4 Choices to Help Us Get Through This Pandemic
Okay. We made it to 2021! Whew. That in itself is an accomplishment. And now we have a fresh year ahead 😊 Let’s begin with our reality.
We’re all still living amidst a worldwide pandemic that’s continuing to impact our lives- personal, business, and otherwise. The second wave here in North America is much worse than the first, but the light at the end of the tunnel is that we have a vaccine, and it’s being rolled out as we speak. So, we know that ‘this too will pass’. The challenge is finding the energy to keep going in the meantime.
The first wave hit without warning and although it was scary as hell, our adrenaline got us through. We battened down the hatches and did what was required. This round is different because we’re tired. The pandemic fatigue we’ve been reading about is real. We’re being told this is the home stretch, but nobody knows how long it will last. That’s the tough part. How do we keep our teams and ourselves motivated over the long-term?
The good news is we have ‘choices’. And in our opinion, that’s the magic elixir! There may be a lot of things that are out of our control, but we do have the power to choose what to focus on, how we react, and what we will leave behind. Choosing our behaviour is empowering and will give us the energy we need to get through the home stretch and out the other side.
1. Decide What’s Off the Table
One of the bloggers we follow was sharing her year-end lessons learned a few days ago and it really hit home because they summed up our experience perfectly. She said 2020 saw her ‘tolerance for uncertainty increase and her tolerance for BS decrease.’ Amen! We’ve been feeling this way for the past six months at least.
Uncertainty is hard and there’s nothing we can do about that, but we can control the amount of negativity we’ll tolerate. And this is the first key lesson- deciding what you’re not going to focus energy on. Stop spending time and giving air to the negativity and bad behaviour out there because there’s no end to it, and it will drain the energy and hope out of you and your people.
2. Stop Waiting and Act
Humans are wired to deal with crises, but ‘short-term’ crises. This pandemic is a different animal because it’s moved beyond the short-term and that’s part of the reason we’re struggling. During the first wave, we focused on what was most urgent, got it done, and set the rest aside for later. Well, now is ‘later’. We need to consciously choose to stop waiting.
Military studies have shown that waiting and the boredom that comes with it can be more stressful than combat itself. The antidote to this stress is to identify the challenges ahead, assess the risk as best you can, and then act. Doing anything is better than doing nothing. And you can always change course when you know more.
Something that a lot of us may not have considered yet is the bedlam that will likely happen when the pandemic ends, and companies everywhere are scrambling to win back business and clients. What can you do now to be prepared for when that time comes?
3. Connect with Your People
The mental health hallmarks of the pandemic (isolation, loneliness, depression, and anxiety) are things that we’re all experiencing to one degree or another. And they’re likely some of the things that are at the root of your team’s performance challenges these days. Taking these feelings seriously by talking, relating, and showing compassion is important and can make all the difference in the months to come.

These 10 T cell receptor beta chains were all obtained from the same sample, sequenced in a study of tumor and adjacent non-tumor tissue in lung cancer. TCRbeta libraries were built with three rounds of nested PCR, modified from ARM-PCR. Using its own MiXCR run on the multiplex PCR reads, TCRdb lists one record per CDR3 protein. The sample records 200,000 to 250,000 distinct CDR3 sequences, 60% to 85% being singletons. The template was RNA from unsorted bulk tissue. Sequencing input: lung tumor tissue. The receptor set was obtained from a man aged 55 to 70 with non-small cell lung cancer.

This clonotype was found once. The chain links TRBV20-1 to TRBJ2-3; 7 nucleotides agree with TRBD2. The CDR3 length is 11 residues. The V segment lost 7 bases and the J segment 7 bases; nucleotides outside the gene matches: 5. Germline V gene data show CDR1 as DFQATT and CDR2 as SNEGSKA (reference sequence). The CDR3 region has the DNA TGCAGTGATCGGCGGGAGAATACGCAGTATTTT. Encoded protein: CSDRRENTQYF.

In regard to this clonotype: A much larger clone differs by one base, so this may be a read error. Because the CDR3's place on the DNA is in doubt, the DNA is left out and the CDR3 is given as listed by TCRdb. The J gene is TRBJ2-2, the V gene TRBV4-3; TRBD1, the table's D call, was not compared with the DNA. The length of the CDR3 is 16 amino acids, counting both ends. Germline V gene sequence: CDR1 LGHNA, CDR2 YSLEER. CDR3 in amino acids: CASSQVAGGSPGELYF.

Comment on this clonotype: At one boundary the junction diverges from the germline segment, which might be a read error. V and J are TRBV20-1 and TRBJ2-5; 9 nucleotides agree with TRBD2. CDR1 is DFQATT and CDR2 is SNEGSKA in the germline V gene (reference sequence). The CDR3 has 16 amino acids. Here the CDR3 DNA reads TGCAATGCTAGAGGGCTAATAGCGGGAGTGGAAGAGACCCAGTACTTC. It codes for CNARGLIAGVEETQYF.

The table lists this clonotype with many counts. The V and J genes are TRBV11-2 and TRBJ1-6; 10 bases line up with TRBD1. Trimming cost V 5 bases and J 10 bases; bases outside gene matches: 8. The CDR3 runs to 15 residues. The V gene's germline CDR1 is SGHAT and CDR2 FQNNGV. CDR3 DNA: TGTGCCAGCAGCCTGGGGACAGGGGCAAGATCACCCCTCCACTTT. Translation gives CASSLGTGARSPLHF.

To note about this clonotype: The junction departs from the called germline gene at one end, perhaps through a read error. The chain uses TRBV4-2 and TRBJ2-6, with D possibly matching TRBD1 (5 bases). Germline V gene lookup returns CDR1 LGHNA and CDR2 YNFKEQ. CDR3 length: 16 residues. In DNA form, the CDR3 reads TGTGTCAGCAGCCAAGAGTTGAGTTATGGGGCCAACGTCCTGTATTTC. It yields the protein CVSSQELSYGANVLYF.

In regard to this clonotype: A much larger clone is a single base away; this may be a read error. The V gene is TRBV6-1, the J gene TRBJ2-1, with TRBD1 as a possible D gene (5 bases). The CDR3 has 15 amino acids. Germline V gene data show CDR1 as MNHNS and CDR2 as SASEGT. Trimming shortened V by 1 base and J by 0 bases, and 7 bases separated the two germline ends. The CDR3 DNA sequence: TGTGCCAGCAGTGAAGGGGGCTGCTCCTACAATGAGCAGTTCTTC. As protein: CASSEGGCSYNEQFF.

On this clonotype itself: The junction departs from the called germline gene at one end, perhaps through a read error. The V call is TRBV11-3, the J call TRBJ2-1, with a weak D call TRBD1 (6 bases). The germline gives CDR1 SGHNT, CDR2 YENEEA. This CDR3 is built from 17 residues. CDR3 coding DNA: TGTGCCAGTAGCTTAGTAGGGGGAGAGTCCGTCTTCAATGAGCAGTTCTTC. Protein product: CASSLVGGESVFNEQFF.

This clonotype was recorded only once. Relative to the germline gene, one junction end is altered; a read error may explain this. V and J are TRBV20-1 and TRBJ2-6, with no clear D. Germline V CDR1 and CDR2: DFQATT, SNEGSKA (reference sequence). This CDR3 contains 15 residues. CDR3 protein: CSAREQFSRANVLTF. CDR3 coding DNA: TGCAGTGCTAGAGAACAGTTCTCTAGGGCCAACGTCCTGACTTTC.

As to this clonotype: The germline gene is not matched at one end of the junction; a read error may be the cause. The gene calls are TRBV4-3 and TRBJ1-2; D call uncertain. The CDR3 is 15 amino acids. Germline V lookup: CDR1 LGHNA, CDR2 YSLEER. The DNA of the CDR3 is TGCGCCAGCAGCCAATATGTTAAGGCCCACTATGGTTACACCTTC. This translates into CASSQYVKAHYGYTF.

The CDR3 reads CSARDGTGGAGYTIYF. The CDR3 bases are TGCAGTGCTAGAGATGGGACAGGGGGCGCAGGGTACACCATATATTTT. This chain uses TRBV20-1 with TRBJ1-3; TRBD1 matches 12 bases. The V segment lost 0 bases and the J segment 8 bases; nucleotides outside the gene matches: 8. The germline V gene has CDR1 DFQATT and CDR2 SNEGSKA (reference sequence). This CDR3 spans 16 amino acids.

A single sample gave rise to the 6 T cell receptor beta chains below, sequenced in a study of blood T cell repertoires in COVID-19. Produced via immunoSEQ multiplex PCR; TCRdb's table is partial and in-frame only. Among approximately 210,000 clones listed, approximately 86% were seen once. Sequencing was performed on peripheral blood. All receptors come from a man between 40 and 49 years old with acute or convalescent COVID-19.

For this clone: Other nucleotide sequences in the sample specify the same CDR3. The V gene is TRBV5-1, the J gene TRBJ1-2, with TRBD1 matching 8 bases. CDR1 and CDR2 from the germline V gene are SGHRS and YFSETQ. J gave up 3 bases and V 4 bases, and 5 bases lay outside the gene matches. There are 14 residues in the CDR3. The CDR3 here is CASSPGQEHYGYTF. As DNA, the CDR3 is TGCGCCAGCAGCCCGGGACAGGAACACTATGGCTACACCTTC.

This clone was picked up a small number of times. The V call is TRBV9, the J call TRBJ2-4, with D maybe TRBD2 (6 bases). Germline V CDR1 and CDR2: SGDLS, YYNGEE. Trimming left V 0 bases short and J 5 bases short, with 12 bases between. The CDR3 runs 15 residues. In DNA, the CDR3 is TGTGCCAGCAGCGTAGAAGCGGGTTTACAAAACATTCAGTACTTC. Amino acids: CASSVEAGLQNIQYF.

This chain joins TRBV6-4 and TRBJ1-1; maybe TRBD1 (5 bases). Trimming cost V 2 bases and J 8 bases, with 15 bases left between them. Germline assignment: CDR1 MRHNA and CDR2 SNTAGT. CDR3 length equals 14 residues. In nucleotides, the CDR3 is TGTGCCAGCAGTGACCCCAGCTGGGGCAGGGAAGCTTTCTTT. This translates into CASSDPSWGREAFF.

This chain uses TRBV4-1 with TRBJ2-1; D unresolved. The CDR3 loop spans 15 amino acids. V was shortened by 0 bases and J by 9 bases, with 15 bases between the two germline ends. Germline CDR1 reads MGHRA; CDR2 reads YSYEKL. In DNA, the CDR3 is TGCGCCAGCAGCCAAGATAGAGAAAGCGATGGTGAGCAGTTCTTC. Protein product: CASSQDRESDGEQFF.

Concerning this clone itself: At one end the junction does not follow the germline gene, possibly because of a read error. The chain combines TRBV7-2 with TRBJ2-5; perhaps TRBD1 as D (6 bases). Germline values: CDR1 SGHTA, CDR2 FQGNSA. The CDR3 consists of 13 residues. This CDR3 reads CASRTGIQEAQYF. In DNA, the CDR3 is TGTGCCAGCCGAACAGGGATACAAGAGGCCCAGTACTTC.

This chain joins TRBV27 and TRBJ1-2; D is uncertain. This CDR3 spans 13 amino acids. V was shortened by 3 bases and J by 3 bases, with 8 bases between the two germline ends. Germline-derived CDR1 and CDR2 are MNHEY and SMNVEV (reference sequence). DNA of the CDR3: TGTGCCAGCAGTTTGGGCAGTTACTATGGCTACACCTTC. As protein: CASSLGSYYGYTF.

Helping people understand that they are valued for who they are and what they bring to the team as people, as much or more than for their organizational or business productivity is key. That’s the basis of well-being.
What we need to be conscious of though of is not enabling the feeling of helplessness. We understand these are extraordinary circumstances, but we hired these people because we know what they’re capable of when the pressure’s on. It’s equally important we remind them of that and continue to encourage them to meet their goals by holding them accountable. A bit of a balancing act, but an important one.
4. Pay Attention to What you Say and How You Say It
As we mentioned earlier, making choices gives us a feeling of power, so be conscious of encouraging your teams as often as possible to choose how they will move ahead. Internal motivation is most effective, so aligning those choices to their values and goals is your best approach.
Humans don’t respond well to being pressured, especially when they’re already under stress. So, demanding language is not going to help the situation. Be transparent. Explain what’s behind your request and why it’s important. Then politely ask for their response, acknowledging that you understand and appreciate all they have on their plates these days. You’re relating to their situation, but still setting the expectation that you’re confident in their capabilities.
And make sure you’re specific with the information and action you’re requesting. Vague broad statements aren’t helpful. Asking someone to ‘pull together’ to meet a deadline may sound positive, but it isn’t useful. They need to know what ‘pulling together’ looks like so they can meet your expectation or challenge it.
The key to surviving hardship and crisis is resilience. When we’re resilient we believe the action we take now will influence the outcome of the situation. The best way to nurture resilience is to consciously summon the courage to make choices and have faith that if we weigh those decisions well, the outcome will be positive.
A time of crisis is not just a time of anxiety and worry. It gives a chance, an opportunity, to choose well or to choose badly.